Lexical Analysis of 2008 US Presidential and Vice-Presidiential Debates - Who's the Windbag? Lexical Analysis of 2008 US Presidential and Vice-Presidential Debateshome | Martin Krzywinski : projects contact 1 minute summary Metrics of speech structure of candidates fall within narrow tolerances, suggesting high degree of wordsmithing and rehearsal.
For example, noun/verb/adjective/adverb ratio spread is very small with candidates' values within 2%. Relatively small differences seen in unique word count and noun phrase profile. The Obama/McCain debates began with balanced performance from both candidates but end with Obama verbally overpowering McCain and delivering speech with more concepts and higher complexity. When words exclusive to a candidate are considered, Obama's more frequent use of verbs and much more frequent use of adjectives and adverbs, compared to McCain, suggests that he is more of a fluid and contextual thinker who, unlike McCain whose language metrics suggest a categorical approach, does not seek to fit issues into pre-existing categories. Introduction Methods. Barack Obama Speech Inauguration 2009. Martin Luther King speech - I Have a Dream - deutscher Untertitel. Kennedy - I am a Berliner - Ich Bin Ein Berliner. First Moon Landing 1969.
Never was so much owed by so many to so few - Winston Churchill Speeches. Ask Not What Your Country Can Do For You! The Blue and the Gray (1982) - Gettysburg Address. Jodie Foster's Golden Globe acceptance speech: full transcript. The genius of Jodie Foster's speech. Reading this on mobile?
Click here to view the video It's a considerable thing to deliver a speech that is at once artfully put together and emotionally affecting. At the Golden Globes – where in accepting the Cecil B DeMille award for lifetime achievement, she made the first public acknowledgement of her sexuality – Jodie Foster managed both. How do political leaders justify their actions? We’ve probably all been in a situation where we felt the need to justify or ‘legitimise’ our behaviour or actions in some way.
This legitimisation usually takes the form of providing arguments which can explain our actions or even our opinions about something. There can be many reasons why we do this; to gain social acceptance; perhaps an attempt to get or maintain power; to improve relationships or maybe to achieve popularity or fame. Whatever the reason, in most cases when we do this, we’re looking to get the support or approval of the person or people that we’re talking to. Do euphemisms soften the impact of war or mask the truth? Casualty ‘He had been trained to take out other men.
We had made sure his weaponry was smart, And softened up the enemy with carpet Bombing. Sadly, he was taken out By some friendly fire.’ Instead he could have taken out some girls, The mirror having proved him smart enough; Obama's inaugural address – full text. "Vice President Biden, Mr.
Chief Justice, Members of the United States Congress, distinguished guests, and fellow citizens: Each time we gather to inaugurate a president, we bear witness to the enduring strength of our Constitution. We affirm the promise of our democracy. We recall that what binds this nation together is not the colors of our skin or the tenets of our faith or the origins of our names. What makes us exceptional – what makes us American – is our allegiance to an idea, articulated in a declaration made more than two centuries ago: "We hold these truths to be self-evident, that all men are created equal, that they are endowed by their Creator with certain unalienable rights, that among these are Life, Liberty, and the pursuit of Happiness.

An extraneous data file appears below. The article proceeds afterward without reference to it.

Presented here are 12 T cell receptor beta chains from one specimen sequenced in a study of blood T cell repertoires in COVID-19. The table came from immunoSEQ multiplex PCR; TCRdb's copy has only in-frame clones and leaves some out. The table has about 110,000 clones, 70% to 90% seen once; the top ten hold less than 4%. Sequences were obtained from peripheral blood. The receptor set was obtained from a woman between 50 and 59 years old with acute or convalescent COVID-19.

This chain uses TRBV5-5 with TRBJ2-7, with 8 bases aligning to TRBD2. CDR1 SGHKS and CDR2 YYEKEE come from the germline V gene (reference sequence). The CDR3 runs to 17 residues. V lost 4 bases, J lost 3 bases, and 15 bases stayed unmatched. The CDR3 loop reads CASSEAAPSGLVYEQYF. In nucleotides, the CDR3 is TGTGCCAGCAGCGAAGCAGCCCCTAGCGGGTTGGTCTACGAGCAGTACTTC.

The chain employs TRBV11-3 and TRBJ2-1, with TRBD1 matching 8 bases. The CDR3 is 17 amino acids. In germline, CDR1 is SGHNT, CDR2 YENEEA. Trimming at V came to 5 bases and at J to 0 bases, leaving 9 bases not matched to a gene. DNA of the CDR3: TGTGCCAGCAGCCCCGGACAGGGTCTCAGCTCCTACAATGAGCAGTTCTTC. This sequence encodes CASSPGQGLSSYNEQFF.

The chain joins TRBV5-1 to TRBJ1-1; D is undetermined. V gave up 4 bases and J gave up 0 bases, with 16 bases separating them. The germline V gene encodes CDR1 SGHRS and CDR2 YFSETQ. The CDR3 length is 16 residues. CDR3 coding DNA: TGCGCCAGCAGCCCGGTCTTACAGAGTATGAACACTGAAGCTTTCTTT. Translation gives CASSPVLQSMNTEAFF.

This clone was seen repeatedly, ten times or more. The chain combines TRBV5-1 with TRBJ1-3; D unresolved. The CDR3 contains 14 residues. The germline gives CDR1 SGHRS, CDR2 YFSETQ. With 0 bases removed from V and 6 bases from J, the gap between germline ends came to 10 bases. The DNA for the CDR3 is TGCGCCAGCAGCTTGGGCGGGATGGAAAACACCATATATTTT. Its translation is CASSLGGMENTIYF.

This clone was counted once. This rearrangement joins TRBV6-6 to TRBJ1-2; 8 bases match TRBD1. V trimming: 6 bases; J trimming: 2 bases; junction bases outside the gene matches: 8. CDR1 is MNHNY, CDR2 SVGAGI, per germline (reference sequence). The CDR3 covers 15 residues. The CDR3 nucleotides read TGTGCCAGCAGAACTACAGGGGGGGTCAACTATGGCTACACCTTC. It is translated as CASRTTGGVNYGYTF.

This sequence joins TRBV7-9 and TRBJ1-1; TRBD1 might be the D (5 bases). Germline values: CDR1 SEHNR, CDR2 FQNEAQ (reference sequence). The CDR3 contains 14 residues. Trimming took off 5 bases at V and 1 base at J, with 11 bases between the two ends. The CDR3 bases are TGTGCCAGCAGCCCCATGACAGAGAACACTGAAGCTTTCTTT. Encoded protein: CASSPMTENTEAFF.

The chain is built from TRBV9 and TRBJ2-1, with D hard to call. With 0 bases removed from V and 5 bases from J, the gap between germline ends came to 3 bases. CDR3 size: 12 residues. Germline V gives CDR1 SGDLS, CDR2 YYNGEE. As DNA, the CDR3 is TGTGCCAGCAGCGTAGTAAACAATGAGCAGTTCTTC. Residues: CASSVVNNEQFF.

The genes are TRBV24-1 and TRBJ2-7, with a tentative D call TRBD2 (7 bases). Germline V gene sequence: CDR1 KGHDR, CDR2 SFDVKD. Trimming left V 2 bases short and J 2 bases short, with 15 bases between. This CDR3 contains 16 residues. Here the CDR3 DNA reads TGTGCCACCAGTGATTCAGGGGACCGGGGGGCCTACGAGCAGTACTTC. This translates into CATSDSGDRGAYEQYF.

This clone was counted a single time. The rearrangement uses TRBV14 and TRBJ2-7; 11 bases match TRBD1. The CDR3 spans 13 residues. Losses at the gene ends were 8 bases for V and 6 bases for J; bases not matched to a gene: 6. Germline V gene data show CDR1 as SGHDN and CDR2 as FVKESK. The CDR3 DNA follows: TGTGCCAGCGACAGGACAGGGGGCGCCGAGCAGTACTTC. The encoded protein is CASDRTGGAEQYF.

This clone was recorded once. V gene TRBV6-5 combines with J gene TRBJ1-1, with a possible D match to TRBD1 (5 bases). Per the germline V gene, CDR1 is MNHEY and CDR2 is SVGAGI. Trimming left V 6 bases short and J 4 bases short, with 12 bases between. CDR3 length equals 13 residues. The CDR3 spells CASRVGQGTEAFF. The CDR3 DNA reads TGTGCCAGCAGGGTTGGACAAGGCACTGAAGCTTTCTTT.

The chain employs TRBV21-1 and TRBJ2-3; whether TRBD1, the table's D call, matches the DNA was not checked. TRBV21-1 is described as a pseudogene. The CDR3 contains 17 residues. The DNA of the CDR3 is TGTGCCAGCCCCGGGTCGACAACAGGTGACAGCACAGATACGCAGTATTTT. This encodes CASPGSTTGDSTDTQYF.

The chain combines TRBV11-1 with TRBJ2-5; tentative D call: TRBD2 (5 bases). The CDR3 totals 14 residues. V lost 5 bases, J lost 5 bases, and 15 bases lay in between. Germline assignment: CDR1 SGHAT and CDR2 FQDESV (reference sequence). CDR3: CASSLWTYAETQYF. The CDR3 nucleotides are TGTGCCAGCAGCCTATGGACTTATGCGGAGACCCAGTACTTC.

" Rhetoric. Rhetoric Rhetoric is the study of effective speaking and writing.
"That form of speaking which has the intention of making an impact upon, persuading, or influencing a public audience. " Rhetorical devices are frequently used consciously in advertising and in public speeches to create an effect. Rhetoric may be used to present a case in the most effective way, showing verbal dexterity. The danger of rhetoric, with its intention to persuade, is that the speaker may "stretch" the truth and effectively present a worthless or immoral cause. Examples of Rhetorical Devices Two basic principles of Socrates: Obama Inaugural Address: The Unapologetic President. A Point of View: Roll up for the inauguration. 25 January 2013Last updated at 12:12 ET The US presidential inauguration is a unique political spectacle, says historian David Cannadine.
Whenever possible, I like to be in the United States to witness the patriotic festivities and political theatre that once again took place in Washington DC last Monday, for they are an extraordinary amalgam of national celebration and religious fervour, piety and partying, glitz and glory, showbiz and razzle-dazzle. Nowhere else in the world is there anything quite like an American presidential inauguration, and the fact they've happened once every four years for more than two and a quarter centuries is also unique.
In their fundamentals, the pomp and the ceremonial are essentially unchanging, and all of them since Bill Clinton's second inaugural in 1997 have been available live on the internet, which means it's possible to follow this quintessentially American spectacle as it happens from virtually anywhere in the world. Continue reading the main story. Transcript - Barack Obama’s Inaugural Address - Text. Language in Conflict - Negation.